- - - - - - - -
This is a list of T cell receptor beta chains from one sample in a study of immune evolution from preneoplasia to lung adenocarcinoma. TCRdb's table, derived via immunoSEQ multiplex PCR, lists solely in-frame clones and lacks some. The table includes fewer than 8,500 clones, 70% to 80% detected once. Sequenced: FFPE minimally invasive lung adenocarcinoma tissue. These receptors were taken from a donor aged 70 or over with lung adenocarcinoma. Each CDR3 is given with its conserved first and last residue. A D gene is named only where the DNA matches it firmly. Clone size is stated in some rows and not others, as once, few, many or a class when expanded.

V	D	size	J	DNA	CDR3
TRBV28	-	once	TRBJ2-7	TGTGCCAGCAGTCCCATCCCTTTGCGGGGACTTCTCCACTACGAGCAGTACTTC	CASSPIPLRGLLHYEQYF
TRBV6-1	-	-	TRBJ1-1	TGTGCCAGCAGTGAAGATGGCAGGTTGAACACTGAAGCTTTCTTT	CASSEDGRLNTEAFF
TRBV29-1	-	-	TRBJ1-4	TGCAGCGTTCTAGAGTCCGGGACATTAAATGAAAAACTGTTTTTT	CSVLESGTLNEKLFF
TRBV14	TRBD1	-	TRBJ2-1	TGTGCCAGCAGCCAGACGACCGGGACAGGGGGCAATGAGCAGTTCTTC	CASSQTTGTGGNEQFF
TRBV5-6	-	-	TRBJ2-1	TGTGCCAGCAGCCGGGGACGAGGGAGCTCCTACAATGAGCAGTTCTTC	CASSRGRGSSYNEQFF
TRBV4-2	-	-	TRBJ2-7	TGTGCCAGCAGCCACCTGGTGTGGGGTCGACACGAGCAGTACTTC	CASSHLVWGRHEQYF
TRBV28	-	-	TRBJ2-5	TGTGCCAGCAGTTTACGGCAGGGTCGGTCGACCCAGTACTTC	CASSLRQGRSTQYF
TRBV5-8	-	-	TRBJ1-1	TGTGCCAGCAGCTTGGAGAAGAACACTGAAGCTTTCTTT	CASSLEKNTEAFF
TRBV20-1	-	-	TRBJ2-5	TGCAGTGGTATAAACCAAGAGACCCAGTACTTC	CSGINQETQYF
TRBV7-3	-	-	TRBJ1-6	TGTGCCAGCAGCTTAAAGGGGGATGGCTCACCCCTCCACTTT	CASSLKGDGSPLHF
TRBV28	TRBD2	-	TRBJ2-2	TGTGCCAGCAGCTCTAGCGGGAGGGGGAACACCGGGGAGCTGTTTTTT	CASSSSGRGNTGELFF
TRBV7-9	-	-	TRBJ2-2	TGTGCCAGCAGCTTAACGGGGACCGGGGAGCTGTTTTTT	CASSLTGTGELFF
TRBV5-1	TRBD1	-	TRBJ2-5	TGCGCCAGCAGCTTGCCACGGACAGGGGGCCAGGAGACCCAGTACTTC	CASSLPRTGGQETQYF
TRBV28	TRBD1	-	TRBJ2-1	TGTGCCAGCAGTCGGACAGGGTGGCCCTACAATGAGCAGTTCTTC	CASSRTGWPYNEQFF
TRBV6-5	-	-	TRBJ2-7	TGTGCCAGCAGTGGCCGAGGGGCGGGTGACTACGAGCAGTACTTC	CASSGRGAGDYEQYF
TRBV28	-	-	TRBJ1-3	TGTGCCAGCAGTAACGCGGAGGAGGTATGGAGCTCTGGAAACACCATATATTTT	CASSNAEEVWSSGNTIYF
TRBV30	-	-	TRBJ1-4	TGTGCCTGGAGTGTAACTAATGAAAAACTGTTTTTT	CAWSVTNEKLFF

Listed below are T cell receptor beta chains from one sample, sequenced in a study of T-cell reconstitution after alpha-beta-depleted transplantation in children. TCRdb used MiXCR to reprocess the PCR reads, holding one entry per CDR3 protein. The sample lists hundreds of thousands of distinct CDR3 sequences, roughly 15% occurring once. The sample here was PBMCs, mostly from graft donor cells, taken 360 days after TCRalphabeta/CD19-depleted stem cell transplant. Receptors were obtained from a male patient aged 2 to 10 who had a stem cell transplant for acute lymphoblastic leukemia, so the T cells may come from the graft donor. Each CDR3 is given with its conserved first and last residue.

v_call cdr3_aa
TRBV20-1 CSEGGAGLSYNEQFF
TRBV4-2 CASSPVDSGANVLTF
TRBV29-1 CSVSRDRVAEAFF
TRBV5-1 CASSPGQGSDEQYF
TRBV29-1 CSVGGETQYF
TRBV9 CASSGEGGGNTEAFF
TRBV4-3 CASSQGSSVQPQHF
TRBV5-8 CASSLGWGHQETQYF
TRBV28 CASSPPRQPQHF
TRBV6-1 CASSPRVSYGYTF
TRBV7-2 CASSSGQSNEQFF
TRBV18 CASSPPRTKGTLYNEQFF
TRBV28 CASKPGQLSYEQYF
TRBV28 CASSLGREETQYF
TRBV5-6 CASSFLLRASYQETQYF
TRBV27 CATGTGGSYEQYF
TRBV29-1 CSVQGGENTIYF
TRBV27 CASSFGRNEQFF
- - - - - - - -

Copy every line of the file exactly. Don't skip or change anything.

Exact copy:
This is a list of T cell receptor beta chains from one sample in a study of immune evolution from preneoplasia to lung adenocarcinoma. TCRdb's table, derived via immunoSEQ multiplex PCR, lists solely in-frame clones and lacks some. The table includes fewer than 8,500 clones, 70% to 80% detected once. Sequenced: FFPE minimally invasive lung adenocarcinoma tissue. These receptors were taken from a donor aged 70 or over with lung adenocarcinoma. Each CDR3 is given with its conserved first and last residue. A D gene is named only where the DNA matches it firmly. Clone size is stated in some rows and not others, as once, few, many or a class when expanded.

V	D	size	J	DNA	CDR3
TRBV28	-	once	TRBJ2-7	TGTGCCAGCAGTCCCATCCCTTTGCGGGGACTTCTCCACTACGAGCAGTACTTC	CASSPIPLRGLLHYEQYF
TRBV6-1	-	-	TRBJ1-1	TGTGCCAGCAGTGAAGATGGCAGGTTGAACACTGAAGCTTTCTTT	CASSEDGRLNTEAFF
TRBV29-1	-	-	TRBJ1-4	TGCAGCGTTCTAGAGTCCGGGACATTAAATGAAAAACTGTTTTTT	CSVLESGTLNEKLFF
TRBV14	TRBD1	-	TRBJ2-1	TGTGCCAGCAGCCAGACGACCGGGACAGGGGGCAATGAGCAGTTCTTC	CASSQTTGTGGNEQFF
TRBV5-6	-	-	TRBJ2-1	TGTGCCAGCAGCCGGGGACGAGGGAGCTCCTACAATGAGCAGTTCTTC	CASSRGRGSSYNEQFF
TRBV4-2	-	-	TRBJ2-7	TGTGCCAGCAGCCACCTGGTGTGGGGTCGACACGAGCAGTACTTC	CASSHLVWGRHEQYF
TRBV28	-	-	TRBJ2-5	TGTGCCAGCAGTTTACGGCAGGGTCGGTCGACCCAGTACTTC	CASSLRQGRSTQYF
TRBV5-8	-	-	TRBJ1-1	TGTGCCAGCAGCTTGGAGAAGAACACTGAAGCTTTCTTT	CASSLEKNTEAFF
TRBV20-1	-	-	TRBJ2-5	TGCAGTGGTATAAACCAAGAGACCCAGTACTTC	CSGINQETQYF
TRBV7-3	-	-	TRBJ1-6	TGTGCCAGCAGCTTAAAGGGGGATGGCTCACCCCTCCACTTT	CASSLKGDGSPLHF
TRBV28	TRBD2	-	TRBJ2-2	TGTGCCAGCAGCTCTAGCGGGAGGGGGAACACCGGGGAGCTGTTTTTT	CASSSSGRGNTGELFF
TRBV7-9	-	-	TRBJ2-2	TGTGCCAGCAGCTTAACGGGGACCGGGGAGCTGTTTTTT	CASSLTGTGELFF
TRBV5-1	TRBD1	-	TRBJ2-5	TGCGCCAGCAGCTTGCCACGGACAGGGGGCCAGGAGACCCAGTACTTC	CASSLPRTGGQETQYF
TRBV28	TRBD1	-	TRBJ2-1	TGTGCCAGCAGTCGGACAGGGTGGCCCTACAATGAGCAGTTCTTC	CASSRTGWPYNEQFF
TRBV6-5	-	-	TRBJ2-7	TGTGCCAGCAGTGGCCGAGGGGCGGGTGACTACGAGCAGTACTTC	CASSGRGAGDYEQYF
TRBV28	-	-	TRBJ1-3	TGTGCCAGCAGTAACGCGGAGGAGGTATGGAGCTCTGGAAACACCATATATTTT	CASSNAEEVWSSGNTIYF
TRBV30	-	-	TRBJ1-4	TGTGCCTGGAGTGTAACTAATGAAAAACTGTTTTTT	CAWSVTNEKLFF

Listed below are T cell receptor beta chains from one sample, sequenced in a study of T-cell reconstitution after alpha-beta-depleted transplantation in children. TCRdb used MiXCR to reprocess the PCR reads, holding one entry per CDR3 protein. The sample lists hundreds of thousands of distinct CDR3 sequences, roughly 15% occurring once. The sample here was PBMCs, mostly from graft donor cells, taken 360 days after TCRalphabeta/CD19-depleted stem cell transplant. Receptors were obtained from a male patient aged 2 to 10 who had a stem cell transplant for acute lymphoblastic leukemia, so the T cells may come from the graft donor. Each CDR3 is given with its conserved first and last residue.

v_call cdr3_aa
TRBV20-1 CSEGGAGLSYNEQFF
TRBV4-2 CASSPVDSGANVLTF
TRBV29-1 CSVSRDRVAEAFF
TRBV5-1 CASSPGQGSDEQYF
TRBV29-1 CSVGGETQYF
TRBV9 CASSGEGGGNTEAFF
TRBV4-3 CASSQGSSVQPQHF
TRBV5-8 CASSLGWGHQETQYF
TRBV28 CASSPPRQPQHF
TRBV6-1 CASSPRVSYGYTF
TRBV7-2 CASSSGQSNEQFF
TRBV18 CASSPPRTKGTLYNEQFF
TRBV28 CASKPGQLSYEQYF
TRBV28 CASSLGREETQYF
TRBV5-6 CASSFLLRASYQETQYF
TRBV27 CATGTGGSYEQYF
TRBV29-1 CSVQGGENTIYF
TRBV27 CASSFGRNEQFF